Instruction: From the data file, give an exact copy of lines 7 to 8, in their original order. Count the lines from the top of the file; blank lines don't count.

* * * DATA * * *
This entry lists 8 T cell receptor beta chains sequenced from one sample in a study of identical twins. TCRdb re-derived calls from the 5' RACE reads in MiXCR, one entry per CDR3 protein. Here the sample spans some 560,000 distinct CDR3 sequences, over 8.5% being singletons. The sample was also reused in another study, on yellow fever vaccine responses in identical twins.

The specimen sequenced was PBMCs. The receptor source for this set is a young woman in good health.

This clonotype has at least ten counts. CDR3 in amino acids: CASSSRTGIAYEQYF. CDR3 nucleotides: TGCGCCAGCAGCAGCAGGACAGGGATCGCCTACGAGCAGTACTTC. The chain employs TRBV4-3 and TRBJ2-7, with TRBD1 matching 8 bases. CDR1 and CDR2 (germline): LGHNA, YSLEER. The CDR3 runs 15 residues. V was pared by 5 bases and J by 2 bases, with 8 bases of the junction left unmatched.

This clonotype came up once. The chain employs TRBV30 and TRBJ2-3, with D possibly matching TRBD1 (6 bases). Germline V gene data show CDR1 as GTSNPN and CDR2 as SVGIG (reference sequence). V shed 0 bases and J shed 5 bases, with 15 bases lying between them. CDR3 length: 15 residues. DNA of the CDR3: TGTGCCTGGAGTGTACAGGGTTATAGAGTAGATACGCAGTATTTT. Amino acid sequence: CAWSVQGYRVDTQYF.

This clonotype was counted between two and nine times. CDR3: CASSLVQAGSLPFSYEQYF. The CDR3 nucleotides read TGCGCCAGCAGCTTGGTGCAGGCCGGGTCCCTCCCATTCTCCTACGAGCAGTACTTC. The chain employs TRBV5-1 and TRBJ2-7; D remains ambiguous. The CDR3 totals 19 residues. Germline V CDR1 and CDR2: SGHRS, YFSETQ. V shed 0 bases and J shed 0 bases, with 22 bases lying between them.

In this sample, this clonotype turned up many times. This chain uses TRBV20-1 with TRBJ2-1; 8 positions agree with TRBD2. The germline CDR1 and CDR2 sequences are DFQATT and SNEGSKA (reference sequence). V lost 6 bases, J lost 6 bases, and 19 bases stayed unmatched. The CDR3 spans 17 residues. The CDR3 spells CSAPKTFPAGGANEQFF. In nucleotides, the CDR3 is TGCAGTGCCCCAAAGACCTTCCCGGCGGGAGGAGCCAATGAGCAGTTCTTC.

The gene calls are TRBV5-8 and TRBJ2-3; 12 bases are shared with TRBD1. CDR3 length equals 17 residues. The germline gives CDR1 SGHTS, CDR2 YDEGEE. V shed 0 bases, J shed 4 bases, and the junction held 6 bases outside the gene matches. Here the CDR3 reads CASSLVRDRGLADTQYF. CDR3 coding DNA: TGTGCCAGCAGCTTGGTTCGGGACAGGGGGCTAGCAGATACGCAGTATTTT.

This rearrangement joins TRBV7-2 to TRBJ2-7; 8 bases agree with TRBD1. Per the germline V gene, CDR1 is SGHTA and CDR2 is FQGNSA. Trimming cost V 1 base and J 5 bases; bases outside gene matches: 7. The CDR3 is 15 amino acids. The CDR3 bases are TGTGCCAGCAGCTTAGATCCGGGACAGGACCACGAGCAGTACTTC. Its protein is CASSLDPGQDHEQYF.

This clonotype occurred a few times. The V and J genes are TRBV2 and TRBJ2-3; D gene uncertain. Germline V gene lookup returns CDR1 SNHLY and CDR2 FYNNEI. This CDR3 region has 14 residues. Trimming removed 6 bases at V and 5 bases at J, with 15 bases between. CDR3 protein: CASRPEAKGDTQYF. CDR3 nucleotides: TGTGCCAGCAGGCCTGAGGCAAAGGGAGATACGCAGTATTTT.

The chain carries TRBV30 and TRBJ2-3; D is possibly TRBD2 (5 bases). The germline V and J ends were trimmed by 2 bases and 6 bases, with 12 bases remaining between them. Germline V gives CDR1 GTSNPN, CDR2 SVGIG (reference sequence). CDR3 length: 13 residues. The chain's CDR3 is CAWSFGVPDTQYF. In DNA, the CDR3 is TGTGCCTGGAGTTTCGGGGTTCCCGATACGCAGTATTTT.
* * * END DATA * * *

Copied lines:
The gene calls are TRBV5-8 and TRBJ2-3; 12 bases are shared with TRBD1. CDR3 length equals 17 residues. The germline gives CDR1 SGHTS, CDR2 YDEGEE. V shed 0 bases, J shed 4 bases, and the junction held 6 bases outside the gene matches. Here the CDR3 reads CASSLVRDRGLADTQYF. CDR3 coding DNA: TGTGCCAGCAGCTTGGTTCGGGACAGGGGGCTAGCAGATACGCAGTATTTT.

This rearrangement joins TRBV7-2 to TRBJ2-7; 8 bases agree with TRBD1. Per the germline V gene, CDR1 is SGHTA and CDR2 is FQGNSA. Trimming cost V 1 base and J 5 bases; bases outside gene matches: 7. The CDR3 is 15 amino acids. The CDR3 bases are TGTGCCAGCAGCTTAGATCCGGGACAGGACCACGAGCAGTACTTC. Its protein is CASSLDPGQDHEQYF.